“You can’t handle the truth!” Colonel Jessep screamed.
In actuality, it’s usually the other way around. Too many leaders nurture an environment in which they clearly don’t want the truth themselves, and certainly not from their followers.
Okay, perhaps that’s overstating it a little. Leader’s may want the truth, but their actions and behavior often discourage critical feedback. So begins the slide into organizational oblivion….
Anyone remember the “smartest one in the room” article? Why is it so hard to demand the truth from those around you?
Well, the truth is that too often when challenges or failures stem from previous decisions, leaders feel vulnerable, insecure, and uncertain. Just like the rest of us, these emotions produce a chemical reaction deep within the brain (in the amygdala, for you neuroscience geeks). A fight or flight response naturally occurs, which often is exhibited in less than helpful reactions to those around us. So, the chemical pathways subvert rational action, and leaders react negatively to the “messenger.” Followers then also experience a chemical reaction, called conditioned reasoning. In other words, they quickly connect the experience of providing bad news to a negative reaction from the boss.
The crux of the matter is this….we’re all insecure in certain aspects of our life, professionally and personally. While we work hard to overcome our perceived weaknesses, we also endeavor to minimize the discomfort associated with attempts and failure. Most of us are fairly conflict averse naturally, so our inclination is to avoid interactions with the potential for discord.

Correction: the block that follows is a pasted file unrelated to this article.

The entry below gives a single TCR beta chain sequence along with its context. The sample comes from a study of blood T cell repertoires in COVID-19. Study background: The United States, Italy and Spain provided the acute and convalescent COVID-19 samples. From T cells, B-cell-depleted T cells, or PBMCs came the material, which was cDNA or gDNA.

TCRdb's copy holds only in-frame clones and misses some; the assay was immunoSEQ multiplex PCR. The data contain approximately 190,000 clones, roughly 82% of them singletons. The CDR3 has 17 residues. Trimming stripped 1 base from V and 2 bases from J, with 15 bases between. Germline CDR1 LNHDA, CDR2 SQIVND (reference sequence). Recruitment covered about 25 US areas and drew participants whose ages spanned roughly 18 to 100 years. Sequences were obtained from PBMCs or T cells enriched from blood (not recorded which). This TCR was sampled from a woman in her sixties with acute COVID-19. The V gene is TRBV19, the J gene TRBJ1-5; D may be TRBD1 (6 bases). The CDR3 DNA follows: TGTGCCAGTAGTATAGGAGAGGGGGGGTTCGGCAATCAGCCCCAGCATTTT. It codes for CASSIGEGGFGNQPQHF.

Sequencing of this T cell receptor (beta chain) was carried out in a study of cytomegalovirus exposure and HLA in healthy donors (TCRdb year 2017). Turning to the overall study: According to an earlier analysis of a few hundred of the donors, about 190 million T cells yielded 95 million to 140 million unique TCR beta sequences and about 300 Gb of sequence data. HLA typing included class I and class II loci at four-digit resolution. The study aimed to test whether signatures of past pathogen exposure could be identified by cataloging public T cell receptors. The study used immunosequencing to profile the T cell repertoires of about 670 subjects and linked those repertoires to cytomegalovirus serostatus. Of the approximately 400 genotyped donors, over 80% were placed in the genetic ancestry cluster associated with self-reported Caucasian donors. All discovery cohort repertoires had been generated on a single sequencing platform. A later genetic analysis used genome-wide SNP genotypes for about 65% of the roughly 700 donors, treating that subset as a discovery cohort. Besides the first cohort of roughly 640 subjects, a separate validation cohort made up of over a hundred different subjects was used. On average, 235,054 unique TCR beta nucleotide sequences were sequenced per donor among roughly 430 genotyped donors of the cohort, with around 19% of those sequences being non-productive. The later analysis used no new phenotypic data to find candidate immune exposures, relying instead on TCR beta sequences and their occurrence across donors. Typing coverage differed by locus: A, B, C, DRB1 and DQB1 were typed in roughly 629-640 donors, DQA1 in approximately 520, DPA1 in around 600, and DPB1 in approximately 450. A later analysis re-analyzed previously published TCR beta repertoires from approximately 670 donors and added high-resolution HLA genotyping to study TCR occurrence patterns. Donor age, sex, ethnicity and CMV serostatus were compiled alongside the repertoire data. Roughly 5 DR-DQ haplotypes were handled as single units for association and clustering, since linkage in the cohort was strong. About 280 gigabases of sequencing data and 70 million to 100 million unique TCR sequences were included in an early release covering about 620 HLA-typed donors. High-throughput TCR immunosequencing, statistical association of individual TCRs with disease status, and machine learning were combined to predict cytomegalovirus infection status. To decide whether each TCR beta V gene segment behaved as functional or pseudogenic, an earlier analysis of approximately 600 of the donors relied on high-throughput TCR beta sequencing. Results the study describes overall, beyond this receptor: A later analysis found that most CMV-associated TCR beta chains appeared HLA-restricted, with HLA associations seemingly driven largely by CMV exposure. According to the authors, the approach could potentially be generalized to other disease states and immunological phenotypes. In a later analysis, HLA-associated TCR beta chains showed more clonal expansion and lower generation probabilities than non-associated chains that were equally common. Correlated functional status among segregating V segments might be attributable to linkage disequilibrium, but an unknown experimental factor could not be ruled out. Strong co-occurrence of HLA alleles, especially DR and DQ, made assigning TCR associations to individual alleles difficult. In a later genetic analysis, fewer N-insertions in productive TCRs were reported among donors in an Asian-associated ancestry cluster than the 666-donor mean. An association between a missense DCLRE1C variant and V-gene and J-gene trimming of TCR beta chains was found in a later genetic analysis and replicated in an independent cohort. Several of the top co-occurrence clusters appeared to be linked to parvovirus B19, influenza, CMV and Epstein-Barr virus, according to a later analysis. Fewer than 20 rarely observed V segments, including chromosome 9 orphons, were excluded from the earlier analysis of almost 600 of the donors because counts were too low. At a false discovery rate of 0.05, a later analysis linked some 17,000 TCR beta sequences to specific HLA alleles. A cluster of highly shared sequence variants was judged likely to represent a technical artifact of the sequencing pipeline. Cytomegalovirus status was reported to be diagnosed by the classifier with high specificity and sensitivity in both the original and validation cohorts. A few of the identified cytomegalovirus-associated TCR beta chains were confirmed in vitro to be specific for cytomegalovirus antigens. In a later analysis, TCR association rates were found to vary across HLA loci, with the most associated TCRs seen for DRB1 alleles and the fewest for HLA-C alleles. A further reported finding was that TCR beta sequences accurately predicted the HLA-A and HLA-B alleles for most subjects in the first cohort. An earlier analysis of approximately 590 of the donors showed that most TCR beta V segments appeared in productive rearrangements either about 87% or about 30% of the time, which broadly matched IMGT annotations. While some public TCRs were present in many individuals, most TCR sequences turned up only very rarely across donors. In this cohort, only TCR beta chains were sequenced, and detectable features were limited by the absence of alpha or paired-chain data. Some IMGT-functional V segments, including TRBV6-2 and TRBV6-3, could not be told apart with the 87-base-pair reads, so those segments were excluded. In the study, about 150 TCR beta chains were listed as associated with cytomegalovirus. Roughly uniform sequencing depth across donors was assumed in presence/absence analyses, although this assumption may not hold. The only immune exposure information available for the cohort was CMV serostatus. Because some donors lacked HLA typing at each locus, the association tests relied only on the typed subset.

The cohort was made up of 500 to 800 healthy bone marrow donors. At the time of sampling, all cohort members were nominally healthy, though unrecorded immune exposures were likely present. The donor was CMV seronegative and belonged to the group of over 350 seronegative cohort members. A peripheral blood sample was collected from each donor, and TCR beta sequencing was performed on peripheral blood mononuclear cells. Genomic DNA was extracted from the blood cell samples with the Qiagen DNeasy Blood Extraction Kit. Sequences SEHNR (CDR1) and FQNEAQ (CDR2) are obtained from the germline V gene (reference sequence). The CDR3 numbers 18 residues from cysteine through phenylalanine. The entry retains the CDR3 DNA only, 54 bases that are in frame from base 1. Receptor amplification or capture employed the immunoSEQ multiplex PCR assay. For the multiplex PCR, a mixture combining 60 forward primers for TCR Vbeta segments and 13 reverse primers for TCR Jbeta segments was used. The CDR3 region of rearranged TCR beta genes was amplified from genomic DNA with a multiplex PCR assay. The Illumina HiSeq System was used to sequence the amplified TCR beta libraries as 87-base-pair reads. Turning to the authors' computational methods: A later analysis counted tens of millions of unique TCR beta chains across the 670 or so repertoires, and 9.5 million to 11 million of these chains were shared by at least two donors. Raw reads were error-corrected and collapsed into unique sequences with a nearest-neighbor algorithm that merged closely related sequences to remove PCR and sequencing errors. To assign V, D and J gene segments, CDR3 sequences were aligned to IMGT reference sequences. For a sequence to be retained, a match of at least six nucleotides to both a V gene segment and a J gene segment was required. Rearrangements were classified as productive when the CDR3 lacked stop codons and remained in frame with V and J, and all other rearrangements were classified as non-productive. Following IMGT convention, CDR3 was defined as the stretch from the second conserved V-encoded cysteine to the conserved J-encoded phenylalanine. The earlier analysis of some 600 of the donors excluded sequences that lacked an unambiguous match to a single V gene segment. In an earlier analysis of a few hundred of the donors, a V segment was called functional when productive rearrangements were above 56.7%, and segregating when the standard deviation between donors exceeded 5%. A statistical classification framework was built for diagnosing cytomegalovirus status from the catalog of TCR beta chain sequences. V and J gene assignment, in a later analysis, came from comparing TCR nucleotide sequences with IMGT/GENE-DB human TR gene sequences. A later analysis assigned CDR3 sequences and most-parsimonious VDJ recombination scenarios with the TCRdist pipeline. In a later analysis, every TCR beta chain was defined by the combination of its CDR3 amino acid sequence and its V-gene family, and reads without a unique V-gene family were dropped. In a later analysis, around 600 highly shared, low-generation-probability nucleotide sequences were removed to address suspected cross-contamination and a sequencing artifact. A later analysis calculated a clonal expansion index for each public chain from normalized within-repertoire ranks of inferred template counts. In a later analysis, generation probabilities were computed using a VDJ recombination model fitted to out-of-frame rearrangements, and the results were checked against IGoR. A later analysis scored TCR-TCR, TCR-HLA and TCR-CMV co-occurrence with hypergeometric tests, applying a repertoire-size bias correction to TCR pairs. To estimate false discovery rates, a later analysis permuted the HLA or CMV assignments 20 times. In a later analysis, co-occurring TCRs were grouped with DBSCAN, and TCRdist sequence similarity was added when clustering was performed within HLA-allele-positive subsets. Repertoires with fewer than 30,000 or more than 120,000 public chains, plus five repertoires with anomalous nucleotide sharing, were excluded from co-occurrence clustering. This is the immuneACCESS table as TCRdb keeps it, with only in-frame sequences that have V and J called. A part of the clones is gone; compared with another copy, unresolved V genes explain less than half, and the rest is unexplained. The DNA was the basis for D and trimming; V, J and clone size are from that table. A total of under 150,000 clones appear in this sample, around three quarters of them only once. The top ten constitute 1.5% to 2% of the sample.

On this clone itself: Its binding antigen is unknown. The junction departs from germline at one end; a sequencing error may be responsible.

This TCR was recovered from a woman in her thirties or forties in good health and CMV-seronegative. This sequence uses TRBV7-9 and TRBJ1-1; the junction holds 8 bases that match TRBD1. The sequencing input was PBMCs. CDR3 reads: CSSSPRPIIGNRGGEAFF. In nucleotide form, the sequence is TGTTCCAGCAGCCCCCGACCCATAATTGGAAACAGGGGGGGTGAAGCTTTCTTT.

Here’s how leaders can help themselves:
- Realize you’re not perfect and don’t need to be the smartest in the room. Being a good leader is more about building and developing the best, brightest, and most talented team possible. Even as the leader, you’re just one cog in the team’s wheel.
- Actively seek out dissension in your team. Encourage alternative perspectives. Ask “Devil’s Advocate” questions to draw out dissent from your team members.
- Withhold your own beliefs, preferences, or opinions about issues until everyone has voiced their own. If your followers don’t know where you stand on an issue, they are more likely to provide constructive ideas and thoughts on their own.
- Reward those who “sell” alternative thoughts and reactions, as long as they are provided in a respectful and appropriate manner (not to you, but to the entire team).
The reality is that strong leaders must be able to handle the truth. But truth goes both ways. Leaders must encourage transparency and diversity of thought, and followers must insist on providing it. Neither is naturally comfortable for many people, but without the ability to give and receive “negative” news, we’re all just precipitating the rapid decline of our organizations.
Give it a shot…..